We worked until sundown and beyond last night to complete our new roof at the Horses for Hope land in the village. Our landscape was dotted with men working, some singing, some pausing to pray but all focused on the synchronization and team coordination that building a roof takes.
For the past week a skilled Arab friend, Mr Otman has tirelessly labored to put wood between the new foundations and that which would be our roof. It is a fascinating process, one that appears to be quite higgledy piggledly but actually is far from random and literally pulls heaven and earth together. He knows structure, he knows weight bearing, he knows loads. He knows where reinforcements are needed.
He had to be there when the cement guys arrived. They build upon his structure which they inspect prior to rolling the cement trucks across the neighbour’s fields. Once the roof is laid, we wait, one week ,two weeks depending upon the weather. Then Mr Otman will return to begin the painstaking process of removing the wooden structure bit by bit, not all at once. Putting a roof in place takes much time, time, wisdom, strong foundations, the knowledge of structure, respect for structure, continual watering of the cement, the close observation of every piece of wood and patience.
“The very least you can do in life is figure out what you hope for. And the most you can do is live inside that hope. Not admiring it from a distance but living right in it, under its roof.”
- Barbara Kingsolver: Animal Dreams
Earlier this week Our Tribe celebrated my birthday. We made breakfast accompanied by a bottle of Champagne that a friend had purchased in Dubai. We were laughing and chatting but Salam our artist, was missing from our breakfast table in the Hope Centre kitchen.
I found him sitting alone outside, deep in thoughts. “Ah, he’s the artist” everyone said, but his distance and withdrawnness worried me. Later that day he presented me with a painting, which he had entitled “The Roof of Hope.” Then I understood. He was concerned that I would not like his painting.
When he presented it to me I was stunned into silence. Overwhelmed by the depth and breadth of his vision. He had been able to grasp hold of a word that is usually so nebulous and define it. HOPE. He had made the connection between the foundation builder, the wood man, and all the cement guys. He saw the roof, he saw its unity, its diversity, its nature and character. He saw its oneness. He saw its strength and he saw its future.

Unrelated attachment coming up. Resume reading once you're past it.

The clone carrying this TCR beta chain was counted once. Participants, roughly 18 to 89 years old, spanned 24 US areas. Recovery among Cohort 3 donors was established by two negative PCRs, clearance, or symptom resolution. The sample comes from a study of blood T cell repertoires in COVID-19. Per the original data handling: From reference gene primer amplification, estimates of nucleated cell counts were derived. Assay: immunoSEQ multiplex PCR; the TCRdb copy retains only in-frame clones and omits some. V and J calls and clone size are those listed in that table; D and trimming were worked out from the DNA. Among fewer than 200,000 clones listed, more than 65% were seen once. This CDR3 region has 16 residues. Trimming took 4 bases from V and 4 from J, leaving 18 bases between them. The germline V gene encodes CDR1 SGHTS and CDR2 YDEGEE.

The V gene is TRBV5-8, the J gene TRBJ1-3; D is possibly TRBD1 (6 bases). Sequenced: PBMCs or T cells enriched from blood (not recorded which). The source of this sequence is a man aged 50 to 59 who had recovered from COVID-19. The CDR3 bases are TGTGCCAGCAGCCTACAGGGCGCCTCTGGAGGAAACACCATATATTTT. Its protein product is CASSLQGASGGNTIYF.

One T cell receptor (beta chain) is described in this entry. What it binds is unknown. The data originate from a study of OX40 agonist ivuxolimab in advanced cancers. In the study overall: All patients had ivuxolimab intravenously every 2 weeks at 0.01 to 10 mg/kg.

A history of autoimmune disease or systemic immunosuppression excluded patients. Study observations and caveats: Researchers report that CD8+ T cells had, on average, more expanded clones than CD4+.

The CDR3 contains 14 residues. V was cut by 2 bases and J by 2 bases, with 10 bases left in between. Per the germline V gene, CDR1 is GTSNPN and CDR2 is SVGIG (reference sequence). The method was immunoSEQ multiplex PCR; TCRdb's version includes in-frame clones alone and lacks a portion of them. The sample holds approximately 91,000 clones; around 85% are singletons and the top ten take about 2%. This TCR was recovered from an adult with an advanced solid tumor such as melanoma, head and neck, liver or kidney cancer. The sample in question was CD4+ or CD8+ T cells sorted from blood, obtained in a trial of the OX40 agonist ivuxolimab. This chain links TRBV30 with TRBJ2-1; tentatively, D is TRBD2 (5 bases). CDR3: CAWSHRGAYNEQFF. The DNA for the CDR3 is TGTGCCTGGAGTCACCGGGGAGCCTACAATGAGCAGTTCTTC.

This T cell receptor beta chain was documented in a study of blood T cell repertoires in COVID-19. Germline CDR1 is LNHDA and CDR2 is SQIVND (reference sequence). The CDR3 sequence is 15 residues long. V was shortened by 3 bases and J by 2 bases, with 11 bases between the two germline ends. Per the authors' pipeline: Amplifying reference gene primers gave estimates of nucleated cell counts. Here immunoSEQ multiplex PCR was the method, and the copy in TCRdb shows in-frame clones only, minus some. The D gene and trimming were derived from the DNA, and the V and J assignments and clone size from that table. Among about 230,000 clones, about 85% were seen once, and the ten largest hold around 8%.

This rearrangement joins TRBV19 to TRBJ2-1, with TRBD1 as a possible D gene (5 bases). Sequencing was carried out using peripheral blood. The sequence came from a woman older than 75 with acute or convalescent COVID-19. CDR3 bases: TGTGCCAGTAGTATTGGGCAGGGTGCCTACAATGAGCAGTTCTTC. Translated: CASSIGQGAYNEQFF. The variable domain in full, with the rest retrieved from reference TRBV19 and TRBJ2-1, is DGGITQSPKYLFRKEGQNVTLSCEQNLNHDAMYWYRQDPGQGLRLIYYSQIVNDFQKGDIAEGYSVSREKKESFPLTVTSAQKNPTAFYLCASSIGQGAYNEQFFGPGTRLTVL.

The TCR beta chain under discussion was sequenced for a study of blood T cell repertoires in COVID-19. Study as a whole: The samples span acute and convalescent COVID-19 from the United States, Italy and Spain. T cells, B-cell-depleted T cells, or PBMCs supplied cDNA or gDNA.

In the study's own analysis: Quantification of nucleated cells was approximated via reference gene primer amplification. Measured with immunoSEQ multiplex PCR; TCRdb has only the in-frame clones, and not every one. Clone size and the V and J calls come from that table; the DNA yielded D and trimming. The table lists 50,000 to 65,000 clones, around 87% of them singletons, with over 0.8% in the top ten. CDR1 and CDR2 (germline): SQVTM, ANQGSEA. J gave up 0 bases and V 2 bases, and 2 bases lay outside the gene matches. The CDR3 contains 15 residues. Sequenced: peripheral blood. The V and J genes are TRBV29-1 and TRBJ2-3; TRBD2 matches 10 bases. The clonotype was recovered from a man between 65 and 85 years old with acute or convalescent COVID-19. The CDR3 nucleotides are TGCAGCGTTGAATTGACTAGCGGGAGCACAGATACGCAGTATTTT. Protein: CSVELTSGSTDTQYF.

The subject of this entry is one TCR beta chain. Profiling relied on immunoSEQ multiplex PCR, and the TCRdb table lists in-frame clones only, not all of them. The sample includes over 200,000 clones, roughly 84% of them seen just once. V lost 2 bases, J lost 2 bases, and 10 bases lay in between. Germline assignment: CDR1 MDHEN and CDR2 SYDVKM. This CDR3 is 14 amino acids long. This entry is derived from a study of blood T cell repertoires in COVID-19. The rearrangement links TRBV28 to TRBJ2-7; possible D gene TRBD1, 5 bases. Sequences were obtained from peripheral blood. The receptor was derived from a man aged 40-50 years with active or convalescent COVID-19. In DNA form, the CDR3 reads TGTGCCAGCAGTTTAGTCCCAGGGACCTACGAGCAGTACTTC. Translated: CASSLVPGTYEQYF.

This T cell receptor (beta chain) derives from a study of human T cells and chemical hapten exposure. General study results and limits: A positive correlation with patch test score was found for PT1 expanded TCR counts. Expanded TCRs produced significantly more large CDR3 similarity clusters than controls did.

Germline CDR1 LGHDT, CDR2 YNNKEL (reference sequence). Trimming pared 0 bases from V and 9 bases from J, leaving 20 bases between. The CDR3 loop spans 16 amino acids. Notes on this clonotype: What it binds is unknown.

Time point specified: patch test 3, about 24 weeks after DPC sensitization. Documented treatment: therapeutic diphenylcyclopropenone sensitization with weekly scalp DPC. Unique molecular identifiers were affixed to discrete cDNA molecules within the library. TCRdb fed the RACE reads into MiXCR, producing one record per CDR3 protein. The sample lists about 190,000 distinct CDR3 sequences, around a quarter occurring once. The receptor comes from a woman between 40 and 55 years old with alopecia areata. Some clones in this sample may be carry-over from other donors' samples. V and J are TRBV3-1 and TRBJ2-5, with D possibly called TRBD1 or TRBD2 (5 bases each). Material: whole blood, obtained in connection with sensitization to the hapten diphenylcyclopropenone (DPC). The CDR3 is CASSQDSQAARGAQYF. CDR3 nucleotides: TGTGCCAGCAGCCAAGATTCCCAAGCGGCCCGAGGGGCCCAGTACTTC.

Salam is no stranger to death, persecution, rampage and devastation. They became his and his family’s roof for many a year thanks to the public executions of the Baath regime. When I first met Salam his paintings were dark, I wanted to lower my eyes, I wanted to not see that total void and emptiness. But Salam, like all of Our Tribe is being healed, is being restored and has is living under a new roof. The Roof of Hope.
Three days after the wife of a leader in Christian circles died, he said these words. “Any area of our lives for which we have no hope is under the influence of a lie. Mourning can lead you to comfort or it can lead you to unbelief. Hope is the joyful anticipation of good.”
This is Salam’s story. It is our anthem. We live in the joyful anticipation of good. That is Hope. That is our Roof.
My simple message this week is to share the painting, The Roof of Hope with you. It depicts an eight year journey, it depicts the putting away of mourning, the rejection of the lie. It depicts the flame of human resilience. It shouts, that these three things remain, Faith, Hope and Love.
“Hope is the thing with feathers That perches in the soul And sings the tune without the words And never stops at all.”
- Emily Dickinson
So as I raise my paper cup with oversweet Dubai champagne, my toast is “To the tune without words that never stops. To our anthem of the joyful anticipation of good. To the finality of the influence of lies. To being covered with his feathers and finding refuge under his wings, To the Roof of Hope."